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Tuesday, August 23, 2011

Pan American merchandise still popular

DOVER –Though well past its heyday, the legacy of the Pan American World Airways brand is still thriving.

Named after the iconic airline, Pan Am Brands on Industrial Park Drive has been working since acquiring the brand in 1998 to keep the trademark alive.

Pan Am, identifiable by its blue globe logo, was one of the most iconic airlines at a time when travel-by-flight was not the commonly used mode of transportation that is has become today. Founded in the 1920s as an airmail and passenger service, the airline soon became the company credited for many flight-related innovations.

According to Brand Manager Stacy Beck, Pan Am was known not only for its glamorous flights with highly trained pilots and attendants, but also for shaping the international airline industry with its use of jet aircraft and flight features after which flight vessels of today are modeled.

Despite Pan American World Airways serving as one of the principal United States international air carriers for many decades, the company was forced to declare bankruptcy in the early ’90s. Though the airline itself eventually came to an end, the iconic globe logo affiliated with the glamorous lifestyle that Pan Am embodied has lived on.

“We found that while the airline business was tough, there was really such a strong affinity for the brand itself,” Beck said. “The innovativeness, style, and timelessness of the airline has transformed itself into the brand.”

Pan Am Brand’s current line of business is distributing a collection of luggage, handbags, carry-on bags and travel accessories adorning the former airline’s famous globe logo.

“Our goal is to get the logo back out there and remind people of Pan Am,” said Beck. “It’s just another creative way to keep the history and heritage of that brand alive.”

Though much of the products Pan Am Brands is selling are replicas of bags that were handed out on the airline’s flights decades ago, Beck said the demographic of those purchasing the company’s products has surprised her.

Older generations are buying the luggage for nostalgia reasons, she said.

“Everyone stops at our (trade-show) booths, and whether they buy or not, they have a life touching, monumental story to tell about Pan Am,” Beck said.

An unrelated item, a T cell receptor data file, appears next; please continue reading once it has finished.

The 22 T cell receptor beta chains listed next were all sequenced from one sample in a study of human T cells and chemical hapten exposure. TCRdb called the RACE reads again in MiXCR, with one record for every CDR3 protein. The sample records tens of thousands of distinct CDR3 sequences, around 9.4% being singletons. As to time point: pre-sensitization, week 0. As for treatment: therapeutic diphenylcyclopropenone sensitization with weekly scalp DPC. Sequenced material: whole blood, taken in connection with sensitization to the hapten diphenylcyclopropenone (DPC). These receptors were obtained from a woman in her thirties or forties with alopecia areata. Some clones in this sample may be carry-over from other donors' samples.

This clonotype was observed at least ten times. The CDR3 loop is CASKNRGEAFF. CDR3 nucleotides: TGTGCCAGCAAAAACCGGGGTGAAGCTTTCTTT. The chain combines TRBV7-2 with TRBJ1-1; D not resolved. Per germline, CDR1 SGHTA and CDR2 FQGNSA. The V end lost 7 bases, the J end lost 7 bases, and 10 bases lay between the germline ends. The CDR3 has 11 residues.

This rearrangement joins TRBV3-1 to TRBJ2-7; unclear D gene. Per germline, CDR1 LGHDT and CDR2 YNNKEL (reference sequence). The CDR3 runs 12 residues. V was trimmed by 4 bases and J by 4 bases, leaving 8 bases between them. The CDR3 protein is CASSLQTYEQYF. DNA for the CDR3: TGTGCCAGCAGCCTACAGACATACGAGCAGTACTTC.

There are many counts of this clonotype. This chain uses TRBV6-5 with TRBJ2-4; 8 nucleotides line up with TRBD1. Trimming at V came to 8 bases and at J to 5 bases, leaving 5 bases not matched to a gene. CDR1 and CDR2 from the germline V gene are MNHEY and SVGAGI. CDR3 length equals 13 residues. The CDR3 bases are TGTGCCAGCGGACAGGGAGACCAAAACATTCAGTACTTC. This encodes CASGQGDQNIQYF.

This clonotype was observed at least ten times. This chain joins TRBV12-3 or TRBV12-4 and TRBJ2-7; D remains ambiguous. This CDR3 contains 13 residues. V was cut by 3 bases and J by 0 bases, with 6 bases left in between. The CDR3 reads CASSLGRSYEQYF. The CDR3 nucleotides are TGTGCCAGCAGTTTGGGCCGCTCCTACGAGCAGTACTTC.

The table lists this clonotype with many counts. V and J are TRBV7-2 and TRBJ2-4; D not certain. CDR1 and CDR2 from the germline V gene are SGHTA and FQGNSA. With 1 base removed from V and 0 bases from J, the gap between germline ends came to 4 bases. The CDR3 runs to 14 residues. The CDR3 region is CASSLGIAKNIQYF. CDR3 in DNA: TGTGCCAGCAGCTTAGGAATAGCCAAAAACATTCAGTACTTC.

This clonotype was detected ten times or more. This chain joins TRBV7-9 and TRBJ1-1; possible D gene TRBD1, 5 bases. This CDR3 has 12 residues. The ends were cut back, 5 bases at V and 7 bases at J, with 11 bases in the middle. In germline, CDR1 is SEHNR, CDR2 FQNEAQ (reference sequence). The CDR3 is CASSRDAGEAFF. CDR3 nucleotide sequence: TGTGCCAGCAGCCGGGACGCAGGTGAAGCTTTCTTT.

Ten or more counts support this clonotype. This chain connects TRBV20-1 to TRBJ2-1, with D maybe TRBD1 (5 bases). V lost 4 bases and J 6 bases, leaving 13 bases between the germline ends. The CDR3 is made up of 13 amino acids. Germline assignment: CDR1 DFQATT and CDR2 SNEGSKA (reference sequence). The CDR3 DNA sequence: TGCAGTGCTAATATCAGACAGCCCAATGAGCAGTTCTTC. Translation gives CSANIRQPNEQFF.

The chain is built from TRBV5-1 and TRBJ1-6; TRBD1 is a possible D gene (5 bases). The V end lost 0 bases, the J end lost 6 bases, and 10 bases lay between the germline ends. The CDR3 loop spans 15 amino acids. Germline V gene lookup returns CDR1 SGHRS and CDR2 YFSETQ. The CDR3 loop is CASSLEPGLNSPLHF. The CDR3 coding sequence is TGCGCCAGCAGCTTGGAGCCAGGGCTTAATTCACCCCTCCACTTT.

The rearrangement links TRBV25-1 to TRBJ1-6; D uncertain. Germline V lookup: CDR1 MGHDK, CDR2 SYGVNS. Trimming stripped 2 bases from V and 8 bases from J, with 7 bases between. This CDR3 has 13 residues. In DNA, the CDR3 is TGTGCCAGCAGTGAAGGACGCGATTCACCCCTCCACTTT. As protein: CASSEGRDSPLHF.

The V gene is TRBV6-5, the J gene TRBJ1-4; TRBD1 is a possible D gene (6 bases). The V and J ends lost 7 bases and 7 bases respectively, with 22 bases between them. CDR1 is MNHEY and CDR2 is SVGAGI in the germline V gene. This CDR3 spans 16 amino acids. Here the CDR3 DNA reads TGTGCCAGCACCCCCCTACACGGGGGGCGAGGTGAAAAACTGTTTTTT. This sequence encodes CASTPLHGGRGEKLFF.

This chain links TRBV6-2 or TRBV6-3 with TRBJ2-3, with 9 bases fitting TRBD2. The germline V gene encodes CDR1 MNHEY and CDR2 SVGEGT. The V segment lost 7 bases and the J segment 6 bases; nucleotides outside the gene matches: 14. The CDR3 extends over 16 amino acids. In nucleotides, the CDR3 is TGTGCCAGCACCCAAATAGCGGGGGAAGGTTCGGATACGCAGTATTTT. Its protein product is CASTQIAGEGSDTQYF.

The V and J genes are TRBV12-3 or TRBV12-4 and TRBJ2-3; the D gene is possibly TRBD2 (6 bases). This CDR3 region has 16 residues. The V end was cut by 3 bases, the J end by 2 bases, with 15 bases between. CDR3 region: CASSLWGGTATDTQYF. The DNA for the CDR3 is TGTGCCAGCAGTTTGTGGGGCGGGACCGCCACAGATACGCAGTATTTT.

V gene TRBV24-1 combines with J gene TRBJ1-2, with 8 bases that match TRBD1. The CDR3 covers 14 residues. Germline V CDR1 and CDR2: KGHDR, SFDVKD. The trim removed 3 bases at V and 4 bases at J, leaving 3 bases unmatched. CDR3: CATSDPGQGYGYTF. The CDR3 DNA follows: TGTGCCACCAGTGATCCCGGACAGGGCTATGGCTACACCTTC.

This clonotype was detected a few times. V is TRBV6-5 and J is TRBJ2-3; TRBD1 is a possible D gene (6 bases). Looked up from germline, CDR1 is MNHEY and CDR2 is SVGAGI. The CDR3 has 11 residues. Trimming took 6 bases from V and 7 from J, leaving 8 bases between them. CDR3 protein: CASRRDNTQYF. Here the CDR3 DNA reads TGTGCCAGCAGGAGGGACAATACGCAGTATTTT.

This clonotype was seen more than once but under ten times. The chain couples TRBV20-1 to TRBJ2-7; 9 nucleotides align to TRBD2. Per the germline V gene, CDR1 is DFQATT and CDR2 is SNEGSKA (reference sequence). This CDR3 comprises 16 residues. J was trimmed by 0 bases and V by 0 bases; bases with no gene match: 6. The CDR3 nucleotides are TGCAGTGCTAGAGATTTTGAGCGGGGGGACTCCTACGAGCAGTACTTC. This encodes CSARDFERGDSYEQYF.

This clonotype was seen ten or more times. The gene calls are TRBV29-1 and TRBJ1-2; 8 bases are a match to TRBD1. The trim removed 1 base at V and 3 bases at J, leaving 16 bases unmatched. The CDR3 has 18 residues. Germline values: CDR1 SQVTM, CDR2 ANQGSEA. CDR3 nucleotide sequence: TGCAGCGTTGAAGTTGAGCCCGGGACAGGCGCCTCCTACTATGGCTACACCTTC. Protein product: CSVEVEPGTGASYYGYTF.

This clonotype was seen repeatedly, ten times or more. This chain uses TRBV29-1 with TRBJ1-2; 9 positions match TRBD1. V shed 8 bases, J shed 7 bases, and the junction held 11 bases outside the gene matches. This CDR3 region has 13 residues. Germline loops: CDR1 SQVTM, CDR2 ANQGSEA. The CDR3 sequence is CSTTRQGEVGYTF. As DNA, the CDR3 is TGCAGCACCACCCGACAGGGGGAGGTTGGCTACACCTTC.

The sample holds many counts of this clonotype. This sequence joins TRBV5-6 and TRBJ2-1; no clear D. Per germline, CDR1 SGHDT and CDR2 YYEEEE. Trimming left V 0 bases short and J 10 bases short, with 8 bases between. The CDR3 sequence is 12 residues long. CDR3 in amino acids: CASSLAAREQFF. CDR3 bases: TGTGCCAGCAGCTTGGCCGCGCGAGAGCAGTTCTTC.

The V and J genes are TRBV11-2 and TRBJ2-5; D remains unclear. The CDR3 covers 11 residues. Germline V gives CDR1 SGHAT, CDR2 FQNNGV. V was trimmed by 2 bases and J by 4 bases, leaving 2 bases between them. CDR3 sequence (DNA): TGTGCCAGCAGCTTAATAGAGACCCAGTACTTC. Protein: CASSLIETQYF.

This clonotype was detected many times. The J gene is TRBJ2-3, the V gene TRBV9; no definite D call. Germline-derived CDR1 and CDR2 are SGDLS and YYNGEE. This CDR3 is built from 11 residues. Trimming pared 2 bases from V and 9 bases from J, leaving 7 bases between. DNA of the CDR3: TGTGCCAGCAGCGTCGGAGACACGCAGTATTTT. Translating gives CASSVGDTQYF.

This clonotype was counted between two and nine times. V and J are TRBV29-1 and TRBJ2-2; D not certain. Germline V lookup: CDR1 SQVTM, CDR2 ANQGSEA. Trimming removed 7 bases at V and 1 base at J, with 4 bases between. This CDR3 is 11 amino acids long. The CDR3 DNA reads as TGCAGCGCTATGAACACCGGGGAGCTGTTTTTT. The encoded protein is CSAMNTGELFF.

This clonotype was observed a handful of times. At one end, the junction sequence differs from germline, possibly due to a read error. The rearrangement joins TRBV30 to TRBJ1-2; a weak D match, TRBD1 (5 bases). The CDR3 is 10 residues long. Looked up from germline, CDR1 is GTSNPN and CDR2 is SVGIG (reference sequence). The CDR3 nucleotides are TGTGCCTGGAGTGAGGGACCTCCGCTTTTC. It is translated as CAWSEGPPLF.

Luggage isn’t just being sold to the generations of people who were alive for the airline’s heydays, however, as Beck said younger generations are eager to purchase the Pan Am gear as well.

“They find it retro,” she said.

The luggage and accessories are not strictly replicas, as some of the products have been transformed to compliment the functionality of more modern totes.

“Like the airline, we wanted to stay innovative,” explained Beck. “So we have things like messenger bags and bags that are designed to exactly fit laptops of today.”

Although the Pan Am Brands facility is relatively small, with only six employees creating the brand team, the group has managed to squeeze in seemingly endless amounts of Pan American World Airways memorabilia.

Beck, who was wearing a Pan Am watch on her wrist, works in an office lined with handbags, model planes, and even a 1966 Mattel Barbie adorning a classic blue Pan American World Airways stewardess outfit. When walking in to the Pan Am Brands office, one is faced with a glass display case filled with items such as towels, cups, silverware and ashtrays, all stamped with the famous globe logo.

Two items that will bring buyers as close as possible to the real thing are sets of cufflinks and window art. Beck said the cufflinks, currently being licensed, are made from plane and jet material straight from vessels that are no longer airborne.

“Some have imperfections and dings because they’re literally cut right out of the plane,” said Beck.

The window art is pulled from the planes as well, cutting out large panels of metal encompassing Pan Am plane windows for use as a wall ornament.

Though staff at Pan Am Brands is working countless hours to get the airline brand out in the public eye, they will receive some assistance this fall with the release of a new television show.

“Pan Am,” a drama about the pilots and flight attendants who helped to make the airline one of the most glamorous ways to travel, is set to debut on ABC in September. The show will feature actors Christina Ricci, Kelli Garner, Karine Vannasse, Margot Elise Robbie, Michael Mosley and Mike Vogel.

“We’re very cautious about making sure the integrity of the brand is kept in tact,” said Beck of making the deal with producers affiliated with Sony Pictures Television. “We were sure that the integrity would be preserved.

For us, it was another way to keep the story out there of what Pan Am meant to generations.”